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E-M:/ Cabin Fever? Register today for Michigan Conservation Stewards Program
- Subject: E-M:/ Cabin Fever? Register today for Michigan Conservation Stewards Program
- From: Shari Dann <email@example.com>
- Date: Mon, 22 Jan 2007 17:31:13 -0500
- Delivered-to: firstname.lastname@example.org
- Delivered-to: email@example.com
- List-name: Enviro-Mich
- Reply-to: Shari Dann <firstname.lastname@example.org>
Enviro-Mich message from Shari Dann
REGISTER TODAY TO DISCOVER SOUTHEAST
MICHIGAN'S NATURAL TREASURES AT UPCOMING MSU EXTENSION
EAST LANSING, Mich. -- Though southeast Michigan's natural
areas may be shrinking, there's a growing interest among residents in
conserving and protecting the regions unique outdoor treasures. People
interested in the outdoors, natural resources, natural history and the
region's environmental challenges are invited to take part in the
Michigan Conservation Stewards
education program from February through April.
This nine-week short course is offered by Michigan State University (MSU) Extension in Oakland and Macomb counties. ONLY A FEW OPENINGS REMAIN FOR THE OAKLAND COUNTY PROGRAM. AND, THE MACOMB COUNTY PROGRAM WILL ONLY ACCEPT REGISTRATIONS THROUGH THIS FRIDAY, Jan. 26!
The Michigan Conservation Stewards Program, patterned after the popular Master Gardener Program, offers participants an introduction to such topics as forest, wetland and grassland ecosystems, making choices in natural resources management, the ecological foundations behind management practices and southeast Michigan's conservation heritage.
Enrollees will have a hands-on overview of Michigan's natural features, including plants; trees; wildlife; aquatic life in lakes, streams and ponds and wetlands; forest ecology; grasslands; prairies; and invasive species.
Instructors will be MSU faculty members, Michigan Natural Features Inventory staff members and Michigan Department of Natural Resources biologists. Local and regional experts from parks systems and planning departments are also featured.
The Macomb County program will begin Feb. 10, with a session from 9 a.m. to 4 p.m. at Freedom Hill County Park. It will continue with Thursday evening sessions that run from 6 to 9 p.m. from Feb. 15 to April 5 at the Verkuilen Building for Macomb County (MSU assembly rooms). Saturday field sessions are scheduled for March 10 and March 24, in partnership with Metrobeach Metropark. CALL TODAY TO RESERVE YOUR PLACE!!! Call the Macomb County MSU Extension office at 586-469-5180 extension 7, and ask for Mickie.
The Oakland County program will begin Feb. 3 with a 9 a.m. to 4 p.m. session at the Indian Springs Metropark near White Lake, Mich. It will continue with Monday evening sessions that run from 6 to 9 p.m. from Feb. 3 to March 26 at the Oakland County Information Technology Auditorium. Additional daytime sessions will feature hands-on field learning from 9 a.m. to 4 p.m. on Saturday, March 3, and Saturday, March 17. ONLY A FEW OPENINGS REMAIN! CALL TODAY! Call the Oakland County MSU Extension office at 248-858-0887.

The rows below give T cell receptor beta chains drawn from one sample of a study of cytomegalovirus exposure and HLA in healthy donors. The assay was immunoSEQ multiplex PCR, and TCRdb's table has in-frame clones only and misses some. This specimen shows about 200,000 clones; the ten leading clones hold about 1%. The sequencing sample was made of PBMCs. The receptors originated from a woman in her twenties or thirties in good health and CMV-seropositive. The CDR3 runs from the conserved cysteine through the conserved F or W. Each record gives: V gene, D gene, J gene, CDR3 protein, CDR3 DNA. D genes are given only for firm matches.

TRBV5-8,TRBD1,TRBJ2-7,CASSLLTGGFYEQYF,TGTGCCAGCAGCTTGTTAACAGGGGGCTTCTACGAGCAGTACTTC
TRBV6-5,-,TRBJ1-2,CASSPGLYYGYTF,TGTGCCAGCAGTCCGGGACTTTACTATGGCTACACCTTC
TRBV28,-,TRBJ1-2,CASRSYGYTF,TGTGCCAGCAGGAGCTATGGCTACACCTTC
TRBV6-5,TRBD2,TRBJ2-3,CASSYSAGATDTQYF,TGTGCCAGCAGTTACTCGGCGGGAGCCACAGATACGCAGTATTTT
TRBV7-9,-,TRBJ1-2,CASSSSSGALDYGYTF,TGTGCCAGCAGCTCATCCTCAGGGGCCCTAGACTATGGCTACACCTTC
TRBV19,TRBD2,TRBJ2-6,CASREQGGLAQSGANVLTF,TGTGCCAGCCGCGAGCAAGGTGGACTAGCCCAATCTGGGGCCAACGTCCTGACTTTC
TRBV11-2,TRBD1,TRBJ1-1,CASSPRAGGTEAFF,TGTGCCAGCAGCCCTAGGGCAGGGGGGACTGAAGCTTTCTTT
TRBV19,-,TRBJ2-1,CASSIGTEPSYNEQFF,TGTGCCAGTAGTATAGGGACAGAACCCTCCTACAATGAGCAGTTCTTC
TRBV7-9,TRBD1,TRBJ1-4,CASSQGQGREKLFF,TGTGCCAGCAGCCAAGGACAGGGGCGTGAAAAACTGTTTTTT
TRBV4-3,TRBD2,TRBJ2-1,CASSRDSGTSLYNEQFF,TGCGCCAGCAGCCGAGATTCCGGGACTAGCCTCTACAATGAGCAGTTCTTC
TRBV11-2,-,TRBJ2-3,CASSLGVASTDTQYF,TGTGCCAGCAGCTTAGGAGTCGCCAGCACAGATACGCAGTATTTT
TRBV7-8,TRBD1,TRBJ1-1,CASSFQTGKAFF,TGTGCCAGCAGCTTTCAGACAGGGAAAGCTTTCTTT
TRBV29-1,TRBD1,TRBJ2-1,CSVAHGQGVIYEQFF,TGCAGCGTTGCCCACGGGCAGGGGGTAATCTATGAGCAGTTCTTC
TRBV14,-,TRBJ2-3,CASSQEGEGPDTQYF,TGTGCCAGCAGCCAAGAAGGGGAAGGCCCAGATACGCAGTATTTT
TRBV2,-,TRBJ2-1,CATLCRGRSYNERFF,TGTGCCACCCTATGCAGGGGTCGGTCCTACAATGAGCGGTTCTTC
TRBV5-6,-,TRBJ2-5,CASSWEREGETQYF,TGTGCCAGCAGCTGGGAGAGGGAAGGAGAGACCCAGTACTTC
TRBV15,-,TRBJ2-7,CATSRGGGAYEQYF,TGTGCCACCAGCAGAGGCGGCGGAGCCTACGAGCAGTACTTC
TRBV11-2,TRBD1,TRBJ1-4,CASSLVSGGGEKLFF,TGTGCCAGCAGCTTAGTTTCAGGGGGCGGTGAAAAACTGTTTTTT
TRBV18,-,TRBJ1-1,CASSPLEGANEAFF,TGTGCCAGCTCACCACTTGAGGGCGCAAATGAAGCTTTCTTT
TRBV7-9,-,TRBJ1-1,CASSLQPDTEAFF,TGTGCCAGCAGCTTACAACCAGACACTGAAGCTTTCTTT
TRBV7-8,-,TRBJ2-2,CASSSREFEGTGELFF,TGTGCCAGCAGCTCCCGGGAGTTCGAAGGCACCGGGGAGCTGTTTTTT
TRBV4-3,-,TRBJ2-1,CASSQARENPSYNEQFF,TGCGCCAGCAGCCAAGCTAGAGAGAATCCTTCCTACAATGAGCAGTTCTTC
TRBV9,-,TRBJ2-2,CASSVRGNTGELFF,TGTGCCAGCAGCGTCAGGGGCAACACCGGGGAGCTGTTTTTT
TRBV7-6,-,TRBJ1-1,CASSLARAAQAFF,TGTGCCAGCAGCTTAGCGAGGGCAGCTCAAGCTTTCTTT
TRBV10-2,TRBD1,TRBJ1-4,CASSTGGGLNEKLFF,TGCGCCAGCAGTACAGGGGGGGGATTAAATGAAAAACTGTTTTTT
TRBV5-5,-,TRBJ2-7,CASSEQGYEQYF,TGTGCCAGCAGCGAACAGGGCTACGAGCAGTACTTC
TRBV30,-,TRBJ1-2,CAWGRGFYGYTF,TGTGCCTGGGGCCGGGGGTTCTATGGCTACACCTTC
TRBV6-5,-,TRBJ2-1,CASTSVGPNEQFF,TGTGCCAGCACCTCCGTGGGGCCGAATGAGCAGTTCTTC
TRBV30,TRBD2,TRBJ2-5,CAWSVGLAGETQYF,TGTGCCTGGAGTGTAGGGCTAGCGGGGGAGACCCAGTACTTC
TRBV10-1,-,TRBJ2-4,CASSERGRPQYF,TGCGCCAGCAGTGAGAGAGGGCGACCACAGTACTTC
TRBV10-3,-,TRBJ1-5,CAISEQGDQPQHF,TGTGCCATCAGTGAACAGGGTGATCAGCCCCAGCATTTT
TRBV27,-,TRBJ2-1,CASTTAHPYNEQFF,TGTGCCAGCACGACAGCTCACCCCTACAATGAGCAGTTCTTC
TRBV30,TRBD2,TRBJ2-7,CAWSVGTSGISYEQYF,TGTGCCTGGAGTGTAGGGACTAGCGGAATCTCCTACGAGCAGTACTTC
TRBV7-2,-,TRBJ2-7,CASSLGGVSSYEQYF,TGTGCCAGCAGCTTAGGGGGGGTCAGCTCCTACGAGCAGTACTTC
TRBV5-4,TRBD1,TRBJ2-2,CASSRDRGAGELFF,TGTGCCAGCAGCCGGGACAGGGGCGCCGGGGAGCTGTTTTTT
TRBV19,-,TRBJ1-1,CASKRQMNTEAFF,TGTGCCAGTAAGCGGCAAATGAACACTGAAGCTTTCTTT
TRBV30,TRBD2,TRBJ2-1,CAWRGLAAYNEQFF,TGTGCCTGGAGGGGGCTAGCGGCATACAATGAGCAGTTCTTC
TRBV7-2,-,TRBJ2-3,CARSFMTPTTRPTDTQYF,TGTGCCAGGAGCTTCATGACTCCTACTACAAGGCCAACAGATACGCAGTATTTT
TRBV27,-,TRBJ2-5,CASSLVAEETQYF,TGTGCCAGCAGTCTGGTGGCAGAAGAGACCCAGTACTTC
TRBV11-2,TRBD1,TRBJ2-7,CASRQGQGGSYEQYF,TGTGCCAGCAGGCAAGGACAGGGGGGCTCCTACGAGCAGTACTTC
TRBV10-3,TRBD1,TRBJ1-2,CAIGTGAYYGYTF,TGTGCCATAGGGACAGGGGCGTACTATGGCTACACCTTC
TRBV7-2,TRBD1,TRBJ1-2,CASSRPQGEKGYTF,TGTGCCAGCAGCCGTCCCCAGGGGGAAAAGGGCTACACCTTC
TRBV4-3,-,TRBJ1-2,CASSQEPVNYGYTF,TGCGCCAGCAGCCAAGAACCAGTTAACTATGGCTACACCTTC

Modeled on MSU Extension's Master Gardener program, Conservation Stewards will give participants 40 hours of education about natural resources. Those who complete the coursework are then asked to donate 40 hours of volunteer conservation service to receive their Conservation Steward certificate.
Graduates of the 2006 session have been involved in Oakland County's green infrastructure planning. Others have volunteered for conservation work with nonprofit organizations, parks, the Michigan Department of Natural Resources, other governmental agencies, and local land conservancies or watershed groups.
"Programs like this start to develop stewardship skills," said Jim Keglovitz, natural areas program coordinator for Oakland County Planning and Economic Development Services. "Lots of times you go through a conservation program and are interested but don't know what's out there or how to get involved -- this wraps that up in one place. Its a benefit to the whole county."
"You understand bits and pieces as the instructors talk, but they put it together so it makes more sense and it gives you a direction so you can see how you might be a steward of our waters, wetlands and habitats," said Jerry Carvey, a 2006 participant and the chair of the Rochester Hills Greenspace Advisory Board.
The $225 registration fee includes all materials (an extensive notebook and handouts, as well as books), refreshments, and lunch during Saturday sessions.
The Conservation Stewards Program is sponsored by MSU Extension in partnership with the Michigan Department of Natural Resources, the Michigan Natural Features Inventory, The Nature Conservancy, Oakland County Planning and Economic Development Services, Oakland County Parks and Recreation, the MSU Department of Community, Agriculture, Recreation and Resource Studies, and ITC Transmission.
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